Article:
Cat Within by R.K. Narayan
In Cat Within by R.K. Narayan we have the theme of superstition, tradition, desperation, honesty, fear, selfishness and acceptance. Taken from his Malgudi Days collection the story is narrated in the third person by an unnamed narrator and from the beginning of the story the reader realises that that Narayan may be exploring the theme of fear. The landlord is afraid of the banging that is coming from the shop. Though the reader is aware that the noise is being made by a cat the landlord is so desperate to have the noise stopped that one of his tenants contacts the exorcist that lives in the building. The introduction of the exorcist is important as it is through his character that Narayan may be exploring the theme of superstition. The landlord and others believes in the work that the exorcist performs whereas the reader themselves in light of what happens would have their doubts. Each character in the story believes what the exorcist is saying. He is well respected in society though there is a sense that the exorcist is preying on people’s fears. Those who visit the exorcist believe in his ability to ward off bad spirits. However if anything his actions throughout the story appear to be futile. Which may be the point that Narayan is attempting to make. He may be suggesting that those who consider themselves to be exorcists may be no more than charlatans.
The reason that an exorcist may be successful is because of the strong belief that others have in an exorcist’s abilities. If anything people may be so desperate that they believe they have been saved or cured by an exorcist. When the reality may be that the individual is prepared to believe in anything in order to feel better. It just happens that traditionally the person employed to remove the bad spirits is an exorcist. In the story the exorcist himself also seems to be afraid. Something that some readers might find interesting as this would further suggest that the exorcist being employed by the landlord is no more than a charlatan. His methods also are somewhat dubious. Though they appear to be acceptable by all who see the exorcist banging on the aluminium pot. At no stage does anybody think logically. Apart from the suggestion to light up the shop to actually see what the banging may be. This too may be important as it would further play on the theme of superstition. People allowing their minds race to implausible conclusions (bad spirits).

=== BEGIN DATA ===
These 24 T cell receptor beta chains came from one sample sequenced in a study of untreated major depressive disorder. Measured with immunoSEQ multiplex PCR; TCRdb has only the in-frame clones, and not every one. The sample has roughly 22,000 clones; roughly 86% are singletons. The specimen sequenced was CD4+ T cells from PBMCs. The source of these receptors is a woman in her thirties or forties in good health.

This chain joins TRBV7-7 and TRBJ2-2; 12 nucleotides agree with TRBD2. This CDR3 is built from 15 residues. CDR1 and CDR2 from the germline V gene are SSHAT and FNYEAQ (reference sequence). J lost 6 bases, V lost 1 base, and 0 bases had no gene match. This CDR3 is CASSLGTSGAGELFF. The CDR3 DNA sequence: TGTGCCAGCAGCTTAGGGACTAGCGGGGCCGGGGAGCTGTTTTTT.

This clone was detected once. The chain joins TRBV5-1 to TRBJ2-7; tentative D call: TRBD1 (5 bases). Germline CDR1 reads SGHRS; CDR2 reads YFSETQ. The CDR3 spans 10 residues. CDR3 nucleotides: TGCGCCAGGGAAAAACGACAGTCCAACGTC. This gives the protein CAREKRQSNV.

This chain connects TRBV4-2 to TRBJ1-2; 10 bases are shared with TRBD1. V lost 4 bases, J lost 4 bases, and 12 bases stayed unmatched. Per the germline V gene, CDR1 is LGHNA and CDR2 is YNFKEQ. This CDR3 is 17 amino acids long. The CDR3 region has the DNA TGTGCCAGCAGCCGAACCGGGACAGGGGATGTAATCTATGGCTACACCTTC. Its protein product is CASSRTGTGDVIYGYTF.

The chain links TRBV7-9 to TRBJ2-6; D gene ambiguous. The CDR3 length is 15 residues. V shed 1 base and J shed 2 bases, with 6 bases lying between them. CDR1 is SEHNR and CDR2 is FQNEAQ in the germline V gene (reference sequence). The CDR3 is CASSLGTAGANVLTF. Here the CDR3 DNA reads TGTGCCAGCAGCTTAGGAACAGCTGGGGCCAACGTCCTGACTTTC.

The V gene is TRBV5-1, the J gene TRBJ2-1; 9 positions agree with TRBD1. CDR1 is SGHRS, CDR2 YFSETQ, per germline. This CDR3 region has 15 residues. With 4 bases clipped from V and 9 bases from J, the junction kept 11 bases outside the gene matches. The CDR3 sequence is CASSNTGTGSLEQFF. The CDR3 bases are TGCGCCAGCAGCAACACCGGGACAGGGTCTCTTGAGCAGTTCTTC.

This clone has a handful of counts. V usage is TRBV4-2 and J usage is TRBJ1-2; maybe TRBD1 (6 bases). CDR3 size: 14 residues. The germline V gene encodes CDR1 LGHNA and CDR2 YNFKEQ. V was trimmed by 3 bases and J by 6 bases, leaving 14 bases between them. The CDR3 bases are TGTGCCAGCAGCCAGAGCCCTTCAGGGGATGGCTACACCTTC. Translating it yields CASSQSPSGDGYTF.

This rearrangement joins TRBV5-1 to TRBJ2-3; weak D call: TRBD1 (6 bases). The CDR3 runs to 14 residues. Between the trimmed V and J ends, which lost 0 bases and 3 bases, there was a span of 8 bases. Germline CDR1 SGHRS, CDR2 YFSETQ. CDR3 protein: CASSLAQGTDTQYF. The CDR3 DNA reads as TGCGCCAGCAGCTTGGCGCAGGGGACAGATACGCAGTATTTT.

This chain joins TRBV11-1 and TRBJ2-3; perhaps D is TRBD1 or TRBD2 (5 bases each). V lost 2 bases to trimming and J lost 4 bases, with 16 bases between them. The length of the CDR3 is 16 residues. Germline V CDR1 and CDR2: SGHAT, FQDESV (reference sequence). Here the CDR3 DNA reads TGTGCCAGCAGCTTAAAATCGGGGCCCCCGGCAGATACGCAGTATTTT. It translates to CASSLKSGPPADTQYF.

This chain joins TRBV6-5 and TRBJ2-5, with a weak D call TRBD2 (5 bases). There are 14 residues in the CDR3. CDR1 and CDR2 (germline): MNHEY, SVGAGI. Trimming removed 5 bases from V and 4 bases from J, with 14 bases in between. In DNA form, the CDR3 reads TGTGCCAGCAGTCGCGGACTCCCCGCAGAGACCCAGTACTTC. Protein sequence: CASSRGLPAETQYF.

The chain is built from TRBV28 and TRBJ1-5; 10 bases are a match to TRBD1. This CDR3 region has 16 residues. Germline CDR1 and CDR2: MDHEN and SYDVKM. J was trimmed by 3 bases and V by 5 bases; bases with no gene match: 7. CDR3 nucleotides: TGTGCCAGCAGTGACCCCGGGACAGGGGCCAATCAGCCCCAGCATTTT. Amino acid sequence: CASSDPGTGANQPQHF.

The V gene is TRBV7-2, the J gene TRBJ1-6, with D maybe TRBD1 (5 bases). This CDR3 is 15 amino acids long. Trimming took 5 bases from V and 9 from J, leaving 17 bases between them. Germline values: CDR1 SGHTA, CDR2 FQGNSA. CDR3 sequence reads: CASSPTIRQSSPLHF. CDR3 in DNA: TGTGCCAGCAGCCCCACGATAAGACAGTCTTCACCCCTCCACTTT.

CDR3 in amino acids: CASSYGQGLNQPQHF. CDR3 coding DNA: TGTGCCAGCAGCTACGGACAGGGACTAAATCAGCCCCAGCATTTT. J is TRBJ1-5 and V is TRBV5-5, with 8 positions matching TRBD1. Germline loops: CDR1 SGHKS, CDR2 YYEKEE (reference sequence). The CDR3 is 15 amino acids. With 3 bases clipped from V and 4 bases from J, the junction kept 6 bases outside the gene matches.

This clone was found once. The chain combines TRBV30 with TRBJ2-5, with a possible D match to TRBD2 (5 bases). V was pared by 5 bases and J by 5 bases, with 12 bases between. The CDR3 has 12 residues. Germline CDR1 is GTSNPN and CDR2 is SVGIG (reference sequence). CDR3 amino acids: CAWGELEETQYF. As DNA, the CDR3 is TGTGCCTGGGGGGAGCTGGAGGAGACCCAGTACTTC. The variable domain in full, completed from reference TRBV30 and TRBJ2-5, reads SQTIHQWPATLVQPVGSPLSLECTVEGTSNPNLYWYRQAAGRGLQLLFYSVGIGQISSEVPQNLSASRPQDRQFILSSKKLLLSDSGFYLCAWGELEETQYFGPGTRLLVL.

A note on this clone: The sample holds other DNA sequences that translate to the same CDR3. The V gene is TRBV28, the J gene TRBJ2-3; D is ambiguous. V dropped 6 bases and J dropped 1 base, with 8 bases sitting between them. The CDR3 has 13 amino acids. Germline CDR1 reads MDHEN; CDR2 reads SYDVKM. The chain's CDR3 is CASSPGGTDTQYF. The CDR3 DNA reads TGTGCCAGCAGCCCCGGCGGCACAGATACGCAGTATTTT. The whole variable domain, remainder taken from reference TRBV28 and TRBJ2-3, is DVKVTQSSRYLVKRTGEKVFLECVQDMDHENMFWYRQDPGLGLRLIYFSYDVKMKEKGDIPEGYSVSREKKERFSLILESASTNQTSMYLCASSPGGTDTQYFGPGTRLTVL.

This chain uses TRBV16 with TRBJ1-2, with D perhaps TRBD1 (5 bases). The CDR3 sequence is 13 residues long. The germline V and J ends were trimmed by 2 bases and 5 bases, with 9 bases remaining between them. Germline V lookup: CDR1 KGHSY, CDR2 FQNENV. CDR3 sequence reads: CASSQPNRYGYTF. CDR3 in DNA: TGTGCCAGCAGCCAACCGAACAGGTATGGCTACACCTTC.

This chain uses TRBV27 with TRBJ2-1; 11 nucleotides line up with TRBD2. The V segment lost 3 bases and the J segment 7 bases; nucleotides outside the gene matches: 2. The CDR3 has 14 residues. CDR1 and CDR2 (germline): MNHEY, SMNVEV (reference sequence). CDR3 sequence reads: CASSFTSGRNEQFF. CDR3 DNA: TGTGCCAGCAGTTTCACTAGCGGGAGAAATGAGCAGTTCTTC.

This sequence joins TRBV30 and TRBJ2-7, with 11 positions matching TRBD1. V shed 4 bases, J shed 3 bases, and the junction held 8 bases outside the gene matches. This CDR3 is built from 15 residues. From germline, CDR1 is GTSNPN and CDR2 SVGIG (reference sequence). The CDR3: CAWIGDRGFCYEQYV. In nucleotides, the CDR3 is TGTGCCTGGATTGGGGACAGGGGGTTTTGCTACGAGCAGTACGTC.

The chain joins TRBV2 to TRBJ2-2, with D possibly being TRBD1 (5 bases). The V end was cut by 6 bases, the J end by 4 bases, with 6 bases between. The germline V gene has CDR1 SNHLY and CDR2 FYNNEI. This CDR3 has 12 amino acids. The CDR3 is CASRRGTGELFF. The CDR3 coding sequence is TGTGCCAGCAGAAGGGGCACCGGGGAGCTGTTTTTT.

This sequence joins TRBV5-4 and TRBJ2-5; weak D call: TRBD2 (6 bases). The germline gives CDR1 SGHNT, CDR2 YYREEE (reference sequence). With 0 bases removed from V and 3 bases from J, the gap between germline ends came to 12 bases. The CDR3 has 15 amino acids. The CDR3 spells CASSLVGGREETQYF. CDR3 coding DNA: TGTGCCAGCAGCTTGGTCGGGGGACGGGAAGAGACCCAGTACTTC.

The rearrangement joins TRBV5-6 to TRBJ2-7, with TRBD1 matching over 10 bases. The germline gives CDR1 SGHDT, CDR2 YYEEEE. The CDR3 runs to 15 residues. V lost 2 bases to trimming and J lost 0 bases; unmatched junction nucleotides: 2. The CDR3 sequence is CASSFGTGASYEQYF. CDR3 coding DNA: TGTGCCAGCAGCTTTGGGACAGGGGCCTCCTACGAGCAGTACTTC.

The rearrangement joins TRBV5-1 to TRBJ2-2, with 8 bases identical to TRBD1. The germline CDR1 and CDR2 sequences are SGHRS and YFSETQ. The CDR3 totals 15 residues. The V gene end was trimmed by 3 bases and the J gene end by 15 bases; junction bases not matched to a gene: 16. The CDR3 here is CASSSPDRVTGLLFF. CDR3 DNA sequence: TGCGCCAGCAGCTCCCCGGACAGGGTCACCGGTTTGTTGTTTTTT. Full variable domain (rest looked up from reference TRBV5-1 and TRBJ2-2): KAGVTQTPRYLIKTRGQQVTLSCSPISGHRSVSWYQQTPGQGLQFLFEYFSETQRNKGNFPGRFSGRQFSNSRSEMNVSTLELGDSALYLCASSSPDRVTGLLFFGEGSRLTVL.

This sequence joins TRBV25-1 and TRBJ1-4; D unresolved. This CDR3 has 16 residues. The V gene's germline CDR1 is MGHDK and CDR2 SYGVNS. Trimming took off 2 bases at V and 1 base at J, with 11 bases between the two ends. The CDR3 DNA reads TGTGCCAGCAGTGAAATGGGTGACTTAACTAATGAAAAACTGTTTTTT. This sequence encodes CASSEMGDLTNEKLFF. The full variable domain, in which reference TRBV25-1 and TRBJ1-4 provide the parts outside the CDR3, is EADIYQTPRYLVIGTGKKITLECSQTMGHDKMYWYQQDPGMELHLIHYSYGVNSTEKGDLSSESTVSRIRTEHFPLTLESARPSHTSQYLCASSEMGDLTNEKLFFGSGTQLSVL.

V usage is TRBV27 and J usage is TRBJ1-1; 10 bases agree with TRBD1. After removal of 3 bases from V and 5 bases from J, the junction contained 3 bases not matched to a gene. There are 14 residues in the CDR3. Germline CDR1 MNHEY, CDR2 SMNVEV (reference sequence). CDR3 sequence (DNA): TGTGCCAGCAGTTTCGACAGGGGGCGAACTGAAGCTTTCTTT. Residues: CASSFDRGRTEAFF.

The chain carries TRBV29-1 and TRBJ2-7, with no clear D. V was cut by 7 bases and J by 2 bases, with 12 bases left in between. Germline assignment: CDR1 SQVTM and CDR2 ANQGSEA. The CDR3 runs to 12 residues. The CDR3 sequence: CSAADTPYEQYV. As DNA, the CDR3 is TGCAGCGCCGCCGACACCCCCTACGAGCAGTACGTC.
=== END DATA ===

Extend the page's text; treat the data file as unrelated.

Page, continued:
The theme of honesty is explored when the exorcist begins to ask the landlord questions. The landlord is hesitant to answer some of the questions as he feels as though he will only be exposing himself to others. That others will get an insight into the landlord which he may not necessarily wish to share. Already the reader is aware that the landlord’s tenants live in slum like conditions and most likely the most important thing to the landlord is to acquire as much money as he can. Hence twenty people living in such a small amount of space. Also the landlord has not been prepared to spend money on electrifying his property which may suggest that the landlord is mean. His main concern is not the well-being of his tenants but rather his mind is focused on money. If anything the landlord might be considered to be selfish. Which may be the point that Narayan is attempting to make. He may be suggesting that housing at the time the story was written was of such a poor standard due to landlords attempting to make as much money as they could. Putting as many people into as little space as possible in order to make more money.
The end of the story is also interesting. The exorcist though he becomes aware that the noise is coming from the cat still expects to be paid for his services. Playing on superstition he suggests what was within the cat is unknown and that the cat itself may not have been an ordinary cat. Something that many readers will find difficult to believe. Throughout the story the exorcist has adhered to the principles he believes in and which others believe in too. However the reader is fully aware that if the landlord had not been so mean and had electricity in his shop. He would have quickly seen and realised what was happening. The reader also feels as though the whole engagement with the exorcist has been more to do with tradition than anything else. Electricity means modernity and that might be the point that Narayan is attempting to make. He may be suggesting that it would be more appropriate to look at the events of the evening with modern eyes which have been lighted by electricity than to rely on the traditional method of using an exorcist when the reality was there were no bad spirits.